Sitting across from us at a two-person table in the typically busy Stone Mill Bakery on a recent Friday morning, former Orioles prospect Steve Bumbry—looking as trim and healthy as a 31-year-old former baseball player-turned-yoga instructor should—acknowledges the obvious about the topic of our conversation.
“It’s a buzzword now,” he says of CBD, or cannabidiol, perhaps America’s most popular, and most Googled, extract that—if it were derived from anything other than marijuana plants—would probably be as uncommonly known as any term you’ve forgotten from a middle-school science class.
But hear him out. The fashionable acronym is just part of the story.
Bumbry, son of Orioles Hall-of-Famer, Al, is a familiar local name. He starred as a fast and strong high school outfielder at Dulaney, where he was named Baltimore County Player of the Year as a senior. He later went on to play the outfield for Virginia Tech and was selected by his hometown O’s in the 12th round of the 2009 Major League Baseball draft.
But as he pursued dreams of being part of a big league clubhouse—like the ones in Camden Yards and Fenway Park in Boston, where his father also played and where a young Bumbry hung around in as a kid—many injures piled up, and never made it out of the unglamorous minor leagues.
Today, Bumbry and his wife, Janice Ingson, live in Baltimore and are the owners of a burgeoning local health and wellness business that includes Bee Balanced Therapies, a hands-on yoga, massage and mindfulness training company, and Bee Well Living, a line of hemp-based CBD products such as muscle balms, capsules and water-soluble formulas that Jim Palmer endorses.
Bumbry credits these methods and products with “saving his life” after his baseball career came to a painful end—and he has now turned his attention to spreading the word about them. “I’ve been piecing together this all-encompassing wellness business based around those things that I’ve used personally,” he says.
This all started in earnest in 2014. The Orioles had already released Bumbry, a decision made easier by a herniated disk in his lumbar spine, when he suffered his fourth baseball-related concussion while playing with the independent York Revolution. He took a knee to the face that knocked him out while sliding into second base, attempting to break up a double play.
That incident, paired with a concussion during his college days when he woke up on a baseball field to teammates looking down at him, understandably rattled him. “My brain was already sensitive from having three previous concussions, and I was still in my mid-20s,” Bumbry says now. “I needed to re-evaluate the way I was taking care of myself.”
He decamped to his family’s winter home in Arizona to recover physically and mentally.
Playing the game he’d been part of since he could hold a tiny bat—he remembers watching his dad play basketball with Orioles teammates at Cal Ripken Jr.’s house, getting a phone call from former Red Sox star Manny Ramirez on his birthday, and receiving a custom glove from Yankees pitcher C.C. Sabathia as a gift—was now no longer an option. He was suffering from post-concussion syndrome symptoms, including sensitivity to light, and found it difficult to be outside.
And, off the field, the structure of the baseball schedule and routine, as well as the familiarity and comfort with teammates, was gone. “I was struggling,” Bumbry says. “That time was all a blur. I didn’t know what was going on. I had lost a lot of friends.”
Bumbry saw doctors and specialists and was prescribed drugs for mood, pain, muscle spasms, as well as attention deficit disorder. But he slowly found more satisfaction in natural remedies, and gravitated toward things like yoga, meditation, and self-message of his tight feet and legs.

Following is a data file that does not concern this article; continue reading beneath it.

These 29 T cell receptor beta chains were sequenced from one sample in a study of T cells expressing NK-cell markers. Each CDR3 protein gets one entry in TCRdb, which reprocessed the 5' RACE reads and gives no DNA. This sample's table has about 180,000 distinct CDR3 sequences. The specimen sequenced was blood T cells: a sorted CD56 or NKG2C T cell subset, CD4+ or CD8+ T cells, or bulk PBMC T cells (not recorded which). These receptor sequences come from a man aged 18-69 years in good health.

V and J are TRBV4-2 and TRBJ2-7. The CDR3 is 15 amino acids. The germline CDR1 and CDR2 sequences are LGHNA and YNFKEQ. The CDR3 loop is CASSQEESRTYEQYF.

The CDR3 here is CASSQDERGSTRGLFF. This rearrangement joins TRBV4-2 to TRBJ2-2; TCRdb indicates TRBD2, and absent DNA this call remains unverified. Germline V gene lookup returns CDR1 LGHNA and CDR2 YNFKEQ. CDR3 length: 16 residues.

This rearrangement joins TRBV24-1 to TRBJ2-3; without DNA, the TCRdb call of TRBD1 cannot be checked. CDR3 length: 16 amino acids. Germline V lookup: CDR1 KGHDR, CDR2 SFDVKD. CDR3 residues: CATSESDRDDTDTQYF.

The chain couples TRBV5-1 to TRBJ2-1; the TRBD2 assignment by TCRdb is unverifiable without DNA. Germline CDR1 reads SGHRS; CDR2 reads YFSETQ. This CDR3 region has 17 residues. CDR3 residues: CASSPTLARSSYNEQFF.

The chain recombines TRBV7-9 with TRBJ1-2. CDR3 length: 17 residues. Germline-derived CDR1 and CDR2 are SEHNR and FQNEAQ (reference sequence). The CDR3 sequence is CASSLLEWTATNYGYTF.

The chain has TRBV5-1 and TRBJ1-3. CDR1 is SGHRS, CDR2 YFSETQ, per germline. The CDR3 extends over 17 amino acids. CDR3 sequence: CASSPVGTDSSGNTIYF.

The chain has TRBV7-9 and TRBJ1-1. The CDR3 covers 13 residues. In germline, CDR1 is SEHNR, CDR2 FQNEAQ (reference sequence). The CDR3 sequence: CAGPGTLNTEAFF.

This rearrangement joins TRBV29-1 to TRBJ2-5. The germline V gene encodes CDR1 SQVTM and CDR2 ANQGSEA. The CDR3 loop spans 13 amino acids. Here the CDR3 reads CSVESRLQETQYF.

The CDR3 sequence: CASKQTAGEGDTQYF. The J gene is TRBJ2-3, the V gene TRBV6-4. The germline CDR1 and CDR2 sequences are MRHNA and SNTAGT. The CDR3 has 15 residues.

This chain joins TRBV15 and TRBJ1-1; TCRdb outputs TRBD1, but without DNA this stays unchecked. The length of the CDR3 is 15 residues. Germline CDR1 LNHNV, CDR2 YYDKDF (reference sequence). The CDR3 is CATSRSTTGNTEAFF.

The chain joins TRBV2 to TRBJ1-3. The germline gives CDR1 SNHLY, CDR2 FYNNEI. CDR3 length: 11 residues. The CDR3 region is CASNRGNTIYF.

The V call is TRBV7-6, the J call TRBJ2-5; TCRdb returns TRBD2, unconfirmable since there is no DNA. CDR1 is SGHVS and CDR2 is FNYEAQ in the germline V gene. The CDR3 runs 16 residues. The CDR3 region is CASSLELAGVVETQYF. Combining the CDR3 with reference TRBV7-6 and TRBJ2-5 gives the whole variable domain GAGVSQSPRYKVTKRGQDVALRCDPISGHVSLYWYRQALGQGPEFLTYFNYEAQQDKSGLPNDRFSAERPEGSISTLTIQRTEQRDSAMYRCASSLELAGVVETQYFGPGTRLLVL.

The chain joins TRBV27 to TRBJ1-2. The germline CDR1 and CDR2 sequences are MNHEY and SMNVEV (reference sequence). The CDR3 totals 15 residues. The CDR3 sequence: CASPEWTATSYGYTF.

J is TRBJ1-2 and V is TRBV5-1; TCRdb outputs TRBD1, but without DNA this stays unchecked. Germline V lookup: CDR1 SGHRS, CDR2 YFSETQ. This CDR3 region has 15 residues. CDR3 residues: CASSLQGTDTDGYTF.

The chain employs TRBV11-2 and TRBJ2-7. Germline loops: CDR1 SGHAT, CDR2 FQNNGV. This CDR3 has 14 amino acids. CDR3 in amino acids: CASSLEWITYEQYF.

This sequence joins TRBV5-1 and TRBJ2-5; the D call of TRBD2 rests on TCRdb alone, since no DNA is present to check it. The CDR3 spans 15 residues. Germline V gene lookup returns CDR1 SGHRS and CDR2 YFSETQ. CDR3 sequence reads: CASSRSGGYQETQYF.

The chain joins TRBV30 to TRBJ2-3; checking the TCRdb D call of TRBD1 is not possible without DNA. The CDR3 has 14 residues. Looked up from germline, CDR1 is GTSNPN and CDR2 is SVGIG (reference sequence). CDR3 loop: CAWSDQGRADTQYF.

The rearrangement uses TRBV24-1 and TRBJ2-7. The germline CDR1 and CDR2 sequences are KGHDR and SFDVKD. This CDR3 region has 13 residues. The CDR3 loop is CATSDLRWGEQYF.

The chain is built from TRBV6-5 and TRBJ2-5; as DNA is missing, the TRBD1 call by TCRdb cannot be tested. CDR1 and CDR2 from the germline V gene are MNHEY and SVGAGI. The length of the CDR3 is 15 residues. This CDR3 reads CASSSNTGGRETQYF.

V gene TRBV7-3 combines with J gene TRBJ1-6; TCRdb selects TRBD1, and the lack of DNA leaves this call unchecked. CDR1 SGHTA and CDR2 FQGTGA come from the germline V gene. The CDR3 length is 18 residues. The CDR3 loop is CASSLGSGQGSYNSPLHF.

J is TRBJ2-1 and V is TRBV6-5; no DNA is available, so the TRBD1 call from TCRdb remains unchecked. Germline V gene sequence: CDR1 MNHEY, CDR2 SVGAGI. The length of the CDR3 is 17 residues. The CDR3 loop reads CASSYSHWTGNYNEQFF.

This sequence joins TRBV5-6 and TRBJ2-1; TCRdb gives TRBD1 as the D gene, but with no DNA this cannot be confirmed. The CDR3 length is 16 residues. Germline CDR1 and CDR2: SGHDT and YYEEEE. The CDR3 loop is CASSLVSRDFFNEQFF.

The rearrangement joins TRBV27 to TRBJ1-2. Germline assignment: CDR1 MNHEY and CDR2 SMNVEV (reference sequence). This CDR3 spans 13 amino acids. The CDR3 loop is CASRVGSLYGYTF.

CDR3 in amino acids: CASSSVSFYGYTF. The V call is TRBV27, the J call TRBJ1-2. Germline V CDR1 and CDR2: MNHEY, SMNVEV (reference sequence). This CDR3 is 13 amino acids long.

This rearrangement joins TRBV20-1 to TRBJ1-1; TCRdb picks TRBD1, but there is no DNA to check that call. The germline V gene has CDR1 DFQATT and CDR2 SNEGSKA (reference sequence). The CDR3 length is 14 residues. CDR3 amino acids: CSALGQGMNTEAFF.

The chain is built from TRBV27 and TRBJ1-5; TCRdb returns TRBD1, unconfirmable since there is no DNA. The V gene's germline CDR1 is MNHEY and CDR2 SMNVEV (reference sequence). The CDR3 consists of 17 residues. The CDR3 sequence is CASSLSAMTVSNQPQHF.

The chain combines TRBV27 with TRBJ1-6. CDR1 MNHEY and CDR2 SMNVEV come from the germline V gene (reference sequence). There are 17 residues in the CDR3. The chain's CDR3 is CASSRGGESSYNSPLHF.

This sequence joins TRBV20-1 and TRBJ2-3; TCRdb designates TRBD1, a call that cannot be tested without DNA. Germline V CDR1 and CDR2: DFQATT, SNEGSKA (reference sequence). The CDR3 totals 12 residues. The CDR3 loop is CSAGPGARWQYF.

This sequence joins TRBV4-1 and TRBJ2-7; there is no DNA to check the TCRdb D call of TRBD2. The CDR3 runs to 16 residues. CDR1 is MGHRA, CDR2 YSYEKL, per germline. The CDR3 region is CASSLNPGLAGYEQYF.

“I just started to piece things back together,” he says, “But it started with repairing my body. Every day I started to feel a little bit better and then I realized those tools were something that I could not only help me, but help other people.”
In other words, out of an unwanted ending, came an unexpected beginning.
Bumbry decided to become a yoga instructor, then a licensed massage therapist, and he and his wife, who has taught yoga privately for a decade, started building a business highlighting what they use. In the last two years, that’s included CBD products, which seemingly overnight have gone from unknown and outlawed to available at gas stations and online from websites like Bee Well’s.
Bumbry said his father, now in his 70s, and his longtime friends and former teammates—like Palmer and golfing buddies Ken Singleton and Ross Grimsley—are among the users of his products. They’ve been known to rub some CBD on their achy parts before a round.
And beyond treating physical pain, some studies have shown the potential benefits of CBD—a nonpsychoactive component of marijuana (as opposed to THC)—to alleviate symptoms of nervous system-related conditions like seizures and anxiety. Plus, regulations have loosened. The production of hemp, which Bee Well’s and many CBD products are created from, was legalized by Congress in 2018 under the “Farm Bill.”
Still, as fashionable as the three letters are, there’s a lot of confusion and uncertainty about the legitimacy and effectiveness of CBD-related products. Bumbry can tell his story with confidence, but he recommends doing your research and talking to your primary care doctor or any specialists you see before trying anything on your own.
“It’s safe if you find someone who has a reliable product and system,” Bumbry says. “And it can help people in many, many ways. We’ve helped people with Alzheimer’s, cancer, multiple sclerosis, Parkinson’s. I want to be very, very, explicit…We’re not curing any of these things, but we’re helping clients manage symptoms, and chronic conditions.”
He’s even helping himself.